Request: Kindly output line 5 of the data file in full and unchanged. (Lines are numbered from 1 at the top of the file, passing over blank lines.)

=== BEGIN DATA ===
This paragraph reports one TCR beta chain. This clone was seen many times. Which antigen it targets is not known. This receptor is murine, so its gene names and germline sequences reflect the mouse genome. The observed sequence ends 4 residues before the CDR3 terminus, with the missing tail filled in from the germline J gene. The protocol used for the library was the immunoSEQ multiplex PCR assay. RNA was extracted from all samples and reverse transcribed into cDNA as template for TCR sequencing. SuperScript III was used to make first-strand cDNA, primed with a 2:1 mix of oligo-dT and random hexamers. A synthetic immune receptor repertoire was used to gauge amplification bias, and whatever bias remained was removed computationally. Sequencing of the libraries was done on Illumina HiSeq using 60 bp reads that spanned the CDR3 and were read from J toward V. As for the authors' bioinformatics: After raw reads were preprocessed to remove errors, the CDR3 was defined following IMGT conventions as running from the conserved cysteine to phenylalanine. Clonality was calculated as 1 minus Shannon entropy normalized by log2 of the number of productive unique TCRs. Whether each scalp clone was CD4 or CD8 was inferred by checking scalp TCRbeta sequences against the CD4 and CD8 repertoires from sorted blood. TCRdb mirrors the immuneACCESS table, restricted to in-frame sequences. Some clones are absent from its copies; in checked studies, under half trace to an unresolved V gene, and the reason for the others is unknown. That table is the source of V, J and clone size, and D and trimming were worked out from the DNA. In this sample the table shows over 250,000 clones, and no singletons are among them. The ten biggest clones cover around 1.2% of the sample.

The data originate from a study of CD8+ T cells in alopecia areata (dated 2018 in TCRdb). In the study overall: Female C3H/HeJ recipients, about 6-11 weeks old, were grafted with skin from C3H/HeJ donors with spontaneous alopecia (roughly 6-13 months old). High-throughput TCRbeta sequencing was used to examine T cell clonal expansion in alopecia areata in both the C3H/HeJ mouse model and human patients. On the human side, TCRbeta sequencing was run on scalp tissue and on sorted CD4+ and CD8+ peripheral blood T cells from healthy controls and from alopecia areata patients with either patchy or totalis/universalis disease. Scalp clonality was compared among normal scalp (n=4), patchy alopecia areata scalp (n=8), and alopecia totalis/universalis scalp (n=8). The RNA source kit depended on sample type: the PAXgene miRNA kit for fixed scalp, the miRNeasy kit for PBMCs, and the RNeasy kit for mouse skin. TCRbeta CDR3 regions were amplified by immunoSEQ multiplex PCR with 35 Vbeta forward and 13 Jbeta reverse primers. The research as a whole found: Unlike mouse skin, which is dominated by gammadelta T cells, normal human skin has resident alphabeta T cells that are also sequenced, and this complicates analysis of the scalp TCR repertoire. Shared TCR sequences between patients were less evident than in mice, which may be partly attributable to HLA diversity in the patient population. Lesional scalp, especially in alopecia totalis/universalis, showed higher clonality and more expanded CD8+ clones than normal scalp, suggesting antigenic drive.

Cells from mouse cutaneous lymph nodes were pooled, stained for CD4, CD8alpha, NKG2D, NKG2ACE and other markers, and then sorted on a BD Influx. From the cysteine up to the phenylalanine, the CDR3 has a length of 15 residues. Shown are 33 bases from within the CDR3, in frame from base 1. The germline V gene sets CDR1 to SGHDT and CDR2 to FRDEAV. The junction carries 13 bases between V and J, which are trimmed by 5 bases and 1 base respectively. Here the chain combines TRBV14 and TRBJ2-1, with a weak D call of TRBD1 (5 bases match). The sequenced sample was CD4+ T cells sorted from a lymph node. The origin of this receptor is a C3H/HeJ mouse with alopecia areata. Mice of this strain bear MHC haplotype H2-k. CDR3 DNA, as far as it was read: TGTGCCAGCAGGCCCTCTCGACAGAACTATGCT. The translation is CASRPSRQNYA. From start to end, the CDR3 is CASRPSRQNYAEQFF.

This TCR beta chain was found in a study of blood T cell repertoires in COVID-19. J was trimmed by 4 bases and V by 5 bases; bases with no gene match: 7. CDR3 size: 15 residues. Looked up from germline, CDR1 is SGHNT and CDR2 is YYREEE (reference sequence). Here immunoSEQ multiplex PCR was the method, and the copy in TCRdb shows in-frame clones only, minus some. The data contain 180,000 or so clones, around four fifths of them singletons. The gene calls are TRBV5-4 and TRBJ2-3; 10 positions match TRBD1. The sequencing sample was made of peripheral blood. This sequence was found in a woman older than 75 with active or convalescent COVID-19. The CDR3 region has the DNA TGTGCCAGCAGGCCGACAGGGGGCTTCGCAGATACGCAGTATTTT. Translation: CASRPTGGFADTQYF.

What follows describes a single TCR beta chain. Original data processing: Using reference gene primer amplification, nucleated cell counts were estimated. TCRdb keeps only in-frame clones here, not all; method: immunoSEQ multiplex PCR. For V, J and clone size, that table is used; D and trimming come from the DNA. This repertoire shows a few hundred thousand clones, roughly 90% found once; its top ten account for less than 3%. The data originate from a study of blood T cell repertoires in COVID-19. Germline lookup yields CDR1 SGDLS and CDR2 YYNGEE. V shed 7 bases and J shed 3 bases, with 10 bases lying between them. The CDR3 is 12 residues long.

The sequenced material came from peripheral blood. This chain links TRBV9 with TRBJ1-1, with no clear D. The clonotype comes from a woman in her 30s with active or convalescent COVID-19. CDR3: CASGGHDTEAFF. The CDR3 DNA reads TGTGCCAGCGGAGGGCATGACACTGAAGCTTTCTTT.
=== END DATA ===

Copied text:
What follows describes a single TCR beta chain. Original data processing: Using reference gene primer amplification, nucleated cell counts were estimated. TCRdb keeps only in-frame clones here, not all; method: immunoSEQ multiplex PCR. For V, J and clone size, that table is used; D and trimming come from the DNA. This repertoire shows a few hundred thousand clones, roughly 90% found once; its top ten account for less than 3%. The data originate from a study of blood T cell repertoires in COVID-19. Germline lookup yields CDR1 SGDLS and CDR2 YYNGEE. V shed 7 bases and J shed 3 bases, with 10 bases lying between them. The CDR3 is 12 residues long.